|Born||27 December 1851|
|Died||16 December 1935 (aged 83)|
Gilchrist was born in Lyme Regis, Dorset, the son of Alexander and Anne Gilchrist and studied at Felsted and the Royal School of Mines. He caught Scarlet fever from his sister and was very ill. His father then caught the disease and he died in November 1861.
He is best known for his collaboration with his cousin, Sidney Gilchrist Thomas on what became the standard "basic process" for making steel. This enabled the production of low-phosphorus steel from local high-phosphorus ores by changing the standard acidic process to a basic process which meant that steel became cheaply available to British industry — low phosphorus ores being available by importation only. He developed the process in 1875-77 together with his cousin. It involved melting pig iron in a converter similar to that used in the Bessemer process and subjecting it to prolonged blowing. The oxygen in the blast of air oxidized carbon and other impurities, and the addition of lime at this stage caused the oxides to separate out as a slag on the surface of the molten metal. A side benefit was that the phosphorus containing slag could be used as an agricultural fertilizer.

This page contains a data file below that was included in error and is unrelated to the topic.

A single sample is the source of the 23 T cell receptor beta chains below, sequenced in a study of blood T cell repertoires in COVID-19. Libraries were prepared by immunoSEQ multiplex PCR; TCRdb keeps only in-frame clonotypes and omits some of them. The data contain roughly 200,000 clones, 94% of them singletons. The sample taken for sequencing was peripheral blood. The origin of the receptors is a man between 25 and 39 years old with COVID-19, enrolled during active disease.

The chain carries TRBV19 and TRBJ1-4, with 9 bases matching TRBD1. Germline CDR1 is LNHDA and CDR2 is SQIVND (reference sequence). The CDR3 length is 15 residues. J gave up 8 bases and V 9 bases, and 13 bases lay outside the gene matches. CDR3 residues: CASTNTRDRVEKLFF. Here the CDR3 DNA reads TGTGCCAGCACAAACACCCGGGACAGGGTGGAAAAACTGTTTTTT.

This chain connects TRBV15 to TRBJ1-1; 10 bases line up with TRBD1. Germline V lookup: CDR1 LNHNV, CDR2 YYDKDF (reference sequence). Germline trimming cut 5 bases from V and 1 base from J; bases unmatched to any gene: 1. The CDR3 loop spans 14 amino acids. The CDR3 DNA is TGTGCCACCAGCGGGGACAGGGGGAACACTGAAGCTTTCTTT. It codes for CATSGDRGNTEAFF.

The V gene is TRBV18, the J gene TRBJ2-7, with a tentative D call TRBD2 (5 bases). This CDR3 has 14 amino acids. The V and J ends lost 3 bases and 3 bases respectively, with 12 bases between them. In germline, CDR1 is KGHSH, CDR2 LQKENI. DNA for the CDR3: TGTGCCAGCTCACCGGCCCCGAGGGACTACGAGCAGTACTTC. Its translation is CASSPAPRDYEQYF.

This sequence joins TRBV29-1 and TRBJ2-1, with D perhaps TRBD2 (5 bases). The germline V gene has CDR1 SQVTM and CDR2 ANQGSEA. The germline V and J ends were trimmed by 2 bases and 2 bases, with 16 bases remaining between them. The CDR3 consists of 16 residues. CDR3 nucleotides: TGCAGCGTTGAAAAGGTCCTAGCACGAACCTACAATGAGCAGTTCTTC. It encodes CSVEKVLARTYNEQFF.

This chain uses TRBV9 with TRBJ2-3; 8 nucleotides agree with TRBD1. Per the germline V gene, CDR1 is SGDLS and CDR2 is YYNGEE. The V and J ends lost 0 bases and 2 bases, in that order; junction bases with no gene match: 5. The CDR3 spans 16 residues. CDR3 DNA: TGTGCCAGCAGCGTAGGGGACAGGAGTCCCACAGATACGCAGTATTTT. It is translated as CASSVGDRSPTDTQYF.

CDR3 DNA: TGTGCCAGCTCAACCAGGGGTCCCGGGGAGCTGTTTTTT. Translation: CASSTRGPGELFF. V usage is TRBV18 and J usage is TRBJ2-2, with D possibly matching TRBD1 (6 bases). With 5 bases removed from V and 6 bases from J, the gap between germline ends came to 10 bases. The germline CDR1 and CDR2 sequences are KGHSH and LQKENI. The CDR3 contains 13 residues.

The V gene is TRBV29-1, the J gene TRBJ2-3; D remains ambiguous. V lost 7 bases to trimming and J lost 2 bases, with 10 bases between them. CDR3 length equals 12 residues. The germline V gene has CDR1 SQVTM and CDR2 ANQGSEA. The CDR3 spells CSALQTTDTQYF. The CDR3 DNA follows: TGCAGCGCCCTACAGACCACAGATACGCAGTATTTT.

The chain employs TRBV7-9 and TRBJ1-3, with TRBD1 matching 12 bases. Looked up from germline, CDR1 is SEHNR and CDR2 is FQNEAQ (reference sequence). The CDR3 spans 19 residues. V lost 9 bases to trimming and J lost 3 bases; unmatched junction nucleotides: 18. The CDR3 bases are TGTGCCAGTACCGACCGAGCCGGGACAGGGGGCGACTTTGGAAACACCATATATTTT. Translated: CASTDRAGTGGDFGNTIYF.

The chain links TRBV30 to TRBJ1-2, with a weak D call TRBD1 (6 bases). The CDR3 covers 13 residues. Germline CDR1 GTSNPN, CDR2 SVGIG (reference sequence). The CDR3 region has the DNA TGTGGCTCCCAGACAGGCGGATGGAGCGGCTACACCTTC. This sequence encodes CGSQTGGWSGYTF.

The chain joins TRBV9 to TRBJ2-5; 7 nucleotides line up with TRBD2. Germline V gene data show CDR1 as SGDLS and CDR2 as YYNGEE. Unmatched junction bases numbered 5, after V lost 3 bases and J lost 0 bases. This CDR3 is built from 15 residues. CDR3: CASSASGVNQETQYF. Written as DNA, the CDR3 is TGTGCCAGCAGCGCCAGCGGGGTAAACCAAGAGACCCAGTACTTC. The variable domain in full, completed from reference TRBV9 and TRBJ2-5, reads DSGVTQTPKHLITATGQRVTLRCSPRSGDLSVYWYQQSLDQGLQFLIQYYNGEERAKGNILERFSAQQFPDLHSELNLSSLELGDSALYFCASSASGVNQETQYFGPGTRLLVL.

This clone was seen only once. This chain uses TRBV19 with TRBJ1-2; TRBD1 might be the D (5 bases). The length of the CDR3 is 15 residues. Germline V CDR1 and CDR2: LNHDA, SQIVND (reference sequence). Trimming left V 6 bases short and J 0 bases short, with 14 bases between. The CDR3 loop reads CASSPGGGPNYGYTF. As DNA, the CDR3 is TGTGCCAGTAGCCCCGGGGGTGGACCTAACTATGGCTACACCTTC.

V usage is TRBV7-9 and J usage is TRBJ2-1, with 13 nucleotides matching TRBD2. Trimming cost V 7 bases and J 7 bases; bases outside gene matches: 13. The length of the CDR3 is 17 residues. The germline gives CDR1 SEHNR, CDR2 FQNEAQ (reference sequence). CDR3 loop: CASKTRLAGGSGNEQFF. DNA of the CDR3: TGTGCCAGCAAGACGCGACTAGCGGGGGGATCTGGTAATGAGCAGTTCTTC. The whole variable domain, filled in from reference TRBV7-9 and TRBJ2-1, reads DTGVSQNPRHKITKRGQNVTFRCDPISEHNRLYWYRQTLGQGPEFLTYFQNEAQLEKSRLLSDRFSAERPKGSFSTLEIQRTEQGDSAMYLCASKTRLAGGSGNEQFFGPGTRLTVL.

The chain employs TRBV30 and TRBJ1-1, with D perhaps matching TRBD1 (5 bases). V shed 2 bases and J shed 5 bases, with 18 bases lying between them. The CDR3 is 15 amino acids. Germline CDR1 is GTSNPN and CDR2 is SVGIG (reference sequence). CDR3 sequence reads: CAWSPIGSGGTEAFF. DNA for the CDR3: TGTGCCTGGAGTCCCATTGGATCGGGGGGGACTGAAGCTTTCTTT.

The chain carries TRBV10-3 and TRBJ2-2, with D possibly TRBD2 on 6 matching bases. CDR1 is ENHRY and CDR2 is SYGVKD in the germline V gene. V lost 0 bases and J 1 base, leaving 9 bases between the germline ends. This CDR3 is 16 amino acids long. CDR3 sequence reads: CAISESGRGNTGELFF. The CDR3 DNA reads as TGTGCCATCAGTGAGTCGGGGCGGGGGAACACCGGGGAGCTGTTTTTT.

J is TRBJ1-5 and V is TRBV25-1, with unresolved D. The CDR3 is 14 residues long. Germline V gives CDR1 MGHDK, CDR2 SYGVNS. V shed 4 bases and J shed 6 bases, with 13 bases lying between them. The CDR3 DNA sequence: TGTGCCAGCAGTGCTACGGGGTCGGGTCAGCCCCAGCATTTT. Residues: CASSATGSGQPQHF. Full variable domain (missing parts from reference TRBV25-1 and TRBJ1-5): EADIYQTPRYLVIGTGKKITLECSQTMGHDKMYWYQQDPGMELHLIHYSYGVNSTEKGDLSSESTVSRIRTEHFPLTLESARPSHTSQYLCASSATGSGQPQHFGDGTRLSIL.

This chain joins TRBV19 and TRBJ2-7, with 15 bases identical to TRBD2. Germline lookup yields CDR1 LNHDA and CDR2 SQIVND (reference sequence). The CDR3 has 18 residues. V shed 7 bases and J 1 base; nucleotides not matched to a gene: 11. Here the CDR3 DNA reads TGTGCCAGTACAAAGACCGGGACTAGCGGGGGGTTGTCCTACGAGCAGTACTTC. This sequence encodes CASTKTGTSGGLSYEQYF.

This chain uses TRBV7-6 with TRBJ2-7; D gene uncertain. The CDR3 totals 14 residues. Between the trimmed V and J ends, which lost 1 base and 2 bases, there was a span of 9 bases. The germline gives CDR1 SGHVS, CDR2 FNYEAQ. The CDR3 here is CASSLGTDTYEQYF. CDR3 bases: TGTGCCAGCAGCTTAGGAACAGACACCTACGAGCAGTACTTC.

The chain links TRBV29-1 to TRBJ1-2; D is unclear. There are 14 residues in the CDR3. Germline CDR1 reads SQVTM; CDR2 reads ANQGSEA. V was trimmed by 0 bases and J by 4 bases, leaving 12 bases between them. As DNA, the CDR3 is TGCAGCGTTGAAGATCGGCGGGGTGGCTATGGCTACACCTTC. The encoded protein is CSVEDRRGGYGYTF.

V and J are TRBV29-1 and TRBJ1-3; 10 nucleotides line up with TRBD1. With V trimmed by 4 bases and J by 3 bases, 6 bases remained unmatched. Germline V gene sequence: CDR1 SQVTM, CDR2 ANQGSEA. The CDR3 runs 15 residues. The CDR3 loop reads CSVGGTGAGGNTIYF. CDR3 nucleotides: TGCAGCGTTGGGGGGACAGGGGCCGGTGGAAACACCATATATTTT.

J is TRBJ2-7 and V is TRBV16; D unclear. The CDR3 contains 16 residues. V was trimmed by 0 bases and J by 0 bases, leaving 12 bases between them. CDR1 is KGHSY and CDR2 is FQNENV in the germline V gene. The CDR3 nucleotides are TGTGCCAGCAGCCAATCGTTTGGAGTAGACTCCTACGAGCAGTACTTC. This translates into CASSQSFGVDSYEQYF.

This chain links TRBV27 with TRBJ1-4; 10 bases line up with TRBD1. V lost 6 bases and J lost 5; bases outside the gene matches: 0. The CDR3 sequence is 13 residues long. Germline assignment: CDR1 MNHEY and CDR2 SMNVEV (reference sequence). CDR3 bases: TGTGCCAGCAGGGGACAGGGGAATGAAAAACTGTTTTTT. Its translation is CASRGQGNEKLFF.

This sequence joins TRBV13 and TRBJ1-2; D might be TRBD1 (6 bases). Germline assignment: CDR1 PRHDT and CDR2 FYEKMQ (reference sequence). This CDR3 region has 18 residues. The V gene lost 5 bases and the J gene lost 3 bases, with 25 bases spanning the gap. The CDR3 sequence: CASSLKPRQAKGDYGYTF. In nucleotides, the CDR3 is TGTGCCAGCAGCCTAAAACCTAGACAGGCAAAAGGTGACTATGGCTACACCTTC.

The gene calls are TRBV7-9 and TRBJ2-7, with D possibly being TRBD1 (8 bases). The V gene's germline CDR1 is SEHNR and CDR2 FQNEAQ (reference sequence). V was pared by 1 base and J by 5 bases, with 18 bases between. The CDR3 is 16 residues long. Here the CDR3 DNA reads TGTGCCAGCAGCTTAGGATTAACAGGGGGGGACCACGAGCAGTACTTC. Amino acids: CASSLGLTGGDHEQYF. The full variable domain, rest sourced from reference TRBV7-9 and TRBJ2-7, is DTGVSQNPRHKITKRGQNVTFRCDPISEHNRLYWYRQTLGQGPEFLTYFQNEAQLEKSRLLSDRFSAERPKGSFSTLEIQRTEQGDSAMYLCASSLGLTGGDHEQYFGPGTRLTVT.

He died in 1935. He had married Nora, the daughter of Captain L N Fitzmaurice RN.
- Carpenter, H. C. H. (1936). "Percy Carlyle Gilchrist. 1851-1935". Obituary Notices of Fellows of the Royal Society. 2 (5): 19–99. doi:10.1098/rsbm.1936.0002.
- "Penn Special Collections-Gilchrist Biography". www.library.upenn.edu. Retrieved 2018-05-22.
- Carr, J. C.; Taplin, W. (1962). History of the British Steel Industry. Harvard University Press Cambridge. pp. 99–101. Retrieved 18 June 2015 – via Questia. (Subscription required (help)).
- "Library and Archive". Royal Society. Retrieved 2012-08-06.
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